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Good work

I help at work, and not just at the job.

I've found myself in the eatery area in PDX's Clocktower Plaza, where restaurants (and even pseudo-food carts) are open, moving empty chairs closer to their tables. Neatening up, in other words. I may be opening doors for more people now than before. I give directions to people who are lost, which happens a lot: the valet parking booth is on the upper roadway, near where ride-share drivers drop off customers, but ride-shares don't pick up people there, but one floor below on the Arrivals level instead. I and a lot of the other valet people will say "Go back in the terminal, turn left, and take the escalator; you'll see signs for Island 2.")

Today there were two moments I helped people more, both while I was on an escalator. Once I looked down and saw a man walking, phone in hand, towards what he thought was a down escalator but was the up escalator coming from Arrivals/Baggage level. I said, just loudly enough to reach him, "Watch out." He looked up quickly enough to see where he was headed, and he avoided walking the wrong way onto a moving escalator. And then later, as I walked on a pedestrian bridge from the Short-Term Parking Garage after moving a car into it, I saw a person's wallet on the floor. Two woman were ahead, entering the terminal. I grabbed the wallet, quickly peeked in to confirm it was a wallet, and jogged to catch up, hoping the wallet belonged to one of the two women ahead of me, because they were the most likely to have dropped it. (Had it not been, I'm thinking I would have asked one of the airport greeters what happened to Lost and Found items like that.) Thank goodness, the wallet did belong to one of the women, whom I caught up with on the escalator. I handed it back. The other woman said, "They don't let you on planes without I.D." I'd managed to make someone's day and trip easier.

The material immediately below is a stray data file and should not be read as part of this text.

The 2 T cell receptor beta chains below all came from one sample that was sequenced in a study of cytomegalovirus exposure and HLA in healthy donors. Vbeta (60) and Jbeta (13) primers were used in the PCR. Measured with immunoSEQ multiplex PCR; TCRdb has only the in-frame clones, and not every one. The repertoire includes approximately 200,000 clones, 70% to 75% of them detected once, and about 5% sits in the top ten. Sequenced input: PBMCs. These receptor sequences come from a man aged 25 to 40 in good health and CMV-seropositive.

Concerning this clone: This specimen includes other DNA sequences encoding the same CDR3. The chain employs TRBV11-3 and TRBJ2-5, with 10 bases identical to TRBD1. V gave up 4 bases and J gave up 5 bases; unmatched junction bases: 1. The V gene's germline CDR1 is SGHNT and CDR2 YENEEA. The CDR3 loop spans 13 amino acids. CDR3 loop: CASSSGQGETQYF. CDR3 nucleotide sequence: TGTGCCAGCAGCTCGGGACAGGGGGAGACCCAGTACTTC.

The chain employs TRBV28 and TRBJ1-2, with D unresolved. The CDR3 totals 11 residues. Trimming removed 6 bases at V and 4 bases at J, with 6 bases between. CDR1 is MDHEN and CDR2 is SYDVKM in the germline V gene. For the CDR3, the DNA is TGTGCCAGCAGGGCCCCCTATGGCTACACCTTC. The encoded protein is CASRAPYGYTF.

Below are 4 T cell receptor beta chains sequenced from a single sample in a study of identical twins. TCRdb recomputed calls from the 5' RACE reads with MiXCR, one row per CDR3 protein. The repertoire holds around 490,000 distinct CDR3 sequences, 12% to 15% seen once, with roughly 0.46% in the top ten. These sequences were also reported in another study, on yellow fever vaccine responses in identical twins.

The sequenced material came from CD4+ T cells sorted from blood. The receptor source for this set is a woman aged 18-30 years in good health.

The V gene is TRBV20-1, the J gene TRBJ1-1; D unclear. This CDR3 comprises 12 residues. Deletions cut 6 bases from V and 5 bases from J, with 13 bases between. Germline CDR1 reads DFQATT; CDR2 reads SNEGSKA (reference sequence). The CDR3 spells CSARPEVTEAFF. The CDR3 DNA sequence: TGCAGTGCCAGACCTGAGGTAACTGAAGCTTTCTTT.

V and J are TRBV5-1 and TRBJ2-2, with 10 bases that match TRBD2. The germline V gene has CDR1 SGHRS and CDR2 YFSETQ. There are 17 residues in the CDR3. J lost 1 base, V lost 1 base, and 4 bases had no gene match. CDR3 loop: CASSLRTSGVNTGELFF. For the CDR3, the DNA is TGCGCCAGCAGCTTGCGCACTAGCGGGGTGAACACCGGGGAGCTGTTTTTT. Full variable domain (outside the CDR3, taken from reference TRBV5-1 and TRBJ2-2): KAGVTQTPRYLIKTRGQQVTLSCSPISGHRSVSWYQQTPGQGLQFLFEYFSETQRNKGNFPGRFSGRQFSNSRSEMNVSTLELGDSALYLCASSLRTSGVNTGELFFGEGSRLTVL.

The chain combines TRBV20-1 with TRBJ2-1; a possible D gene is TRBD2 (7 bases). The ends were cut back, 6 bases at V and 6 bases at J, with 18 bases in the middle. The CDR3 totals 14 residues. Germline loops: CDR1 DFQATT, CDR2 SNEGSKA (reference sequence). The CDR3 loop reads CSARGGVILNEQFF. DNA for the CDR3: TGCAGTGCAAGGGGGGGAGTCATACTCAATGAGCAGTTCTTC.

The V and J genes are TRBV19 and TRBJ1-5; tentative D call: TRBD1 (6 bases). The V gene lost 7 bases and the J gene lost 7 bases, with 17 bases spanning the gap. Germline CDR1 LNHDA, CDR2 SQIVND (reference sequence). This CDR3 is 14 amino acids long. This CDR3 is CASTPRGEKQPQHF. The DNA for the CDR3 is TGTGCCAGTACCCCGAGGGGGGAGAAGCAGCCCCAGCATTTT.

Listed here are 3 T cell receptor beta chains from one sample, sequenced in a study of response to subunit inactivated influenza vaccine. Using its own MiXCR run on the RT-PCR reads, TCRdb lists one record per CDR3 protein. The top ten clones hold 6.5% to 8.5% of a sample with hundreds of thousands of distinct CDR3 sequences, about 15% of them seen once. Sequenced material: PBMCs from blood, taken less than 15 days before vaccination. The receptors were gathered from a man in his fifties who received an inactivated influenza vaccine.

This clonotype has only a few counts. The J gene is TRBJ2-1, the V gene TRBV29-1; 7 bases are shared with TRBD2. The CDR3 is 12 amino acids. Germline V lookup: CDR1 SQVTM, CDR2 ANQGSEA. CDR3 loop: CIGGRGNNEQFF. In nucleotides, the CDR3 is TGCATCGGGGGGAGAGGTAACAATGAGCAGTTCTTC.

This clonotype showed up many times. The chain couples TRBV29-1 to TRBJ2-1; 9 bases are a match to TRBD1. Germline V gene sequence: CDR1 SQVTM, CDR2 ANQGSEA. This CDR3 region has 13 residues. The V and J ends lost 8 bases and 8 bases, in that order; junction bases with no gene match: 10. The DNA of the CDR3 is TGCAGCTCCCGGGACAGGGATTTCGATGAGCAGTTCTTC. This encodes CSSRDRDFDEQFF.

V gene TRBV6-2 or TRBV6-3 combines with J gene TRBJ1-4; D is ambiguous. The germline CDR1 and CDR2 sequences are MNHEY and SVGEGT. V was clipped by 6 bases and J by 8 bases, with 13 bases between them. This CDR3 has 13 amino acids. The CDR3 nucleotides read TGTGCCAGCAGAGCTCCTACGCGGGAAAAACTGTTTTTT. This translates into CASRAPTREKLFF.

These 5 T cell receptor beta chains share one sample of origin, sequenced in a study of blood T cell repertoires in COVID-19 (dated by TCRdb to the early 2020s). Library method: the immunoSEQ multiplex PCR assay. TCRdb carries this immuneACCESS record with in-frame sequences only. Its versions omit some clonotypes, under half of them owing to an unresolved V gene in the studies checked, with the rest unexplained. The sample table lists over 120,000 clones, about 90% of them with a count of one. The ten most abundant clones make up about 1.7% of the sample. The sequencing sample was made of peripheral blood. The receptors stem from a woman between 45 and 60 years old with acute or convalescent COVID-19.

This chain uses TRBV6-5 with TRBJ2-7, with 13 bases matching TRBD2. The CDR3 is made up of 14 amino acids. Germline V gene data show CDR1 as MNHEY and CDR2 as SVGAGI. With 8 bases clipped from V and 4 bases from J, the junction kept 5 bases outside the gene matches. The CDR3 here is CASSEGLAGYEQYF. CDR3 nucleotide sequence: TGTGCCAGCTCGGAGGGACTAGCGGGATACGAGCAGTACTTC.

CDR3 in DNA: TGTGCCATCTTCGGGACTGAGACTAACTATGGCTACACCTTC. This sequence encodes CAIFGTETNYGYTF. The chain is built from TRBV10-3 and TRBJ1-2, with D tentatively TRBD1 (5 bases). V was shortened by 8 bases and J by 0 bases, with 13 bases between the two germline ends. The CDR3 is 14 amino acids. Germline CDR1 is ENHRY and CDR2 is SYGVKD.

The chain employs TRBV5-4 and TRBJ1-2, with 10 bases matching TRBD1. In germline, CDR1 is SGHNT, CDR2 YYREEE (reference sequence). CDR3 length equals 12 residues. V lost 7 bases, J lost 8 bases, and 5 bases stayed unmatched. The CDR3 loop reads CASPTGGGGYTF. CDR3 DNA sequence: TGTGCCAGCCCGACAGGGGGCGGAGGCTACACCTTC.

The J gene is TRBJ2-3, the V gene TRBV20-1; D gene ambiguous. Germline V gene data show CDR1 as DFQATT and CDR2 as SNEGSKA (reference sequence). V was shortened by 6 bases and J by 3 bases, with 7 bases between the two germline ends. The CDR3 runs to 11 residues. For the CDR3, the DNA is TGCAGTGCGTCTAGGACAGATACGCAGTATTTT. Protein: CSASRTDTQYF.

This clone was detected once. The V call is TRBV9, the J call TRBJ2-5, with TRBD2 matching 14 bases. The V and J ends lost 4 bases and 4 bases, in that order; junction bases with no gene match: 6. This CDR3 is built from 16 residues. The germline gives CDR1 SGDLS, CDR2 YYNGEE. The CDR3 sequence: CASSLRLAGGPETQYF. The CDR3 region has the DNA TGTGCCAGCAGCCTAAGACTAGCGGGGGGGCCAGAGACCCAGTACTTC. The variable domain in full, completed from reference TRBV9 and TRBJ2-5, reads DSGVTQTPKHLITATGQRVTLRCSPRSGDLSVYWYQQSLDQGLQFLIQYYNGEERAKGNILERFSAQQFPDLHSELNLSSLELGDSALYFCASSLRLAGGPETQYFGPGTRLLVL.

I can feel good about that. And I do.

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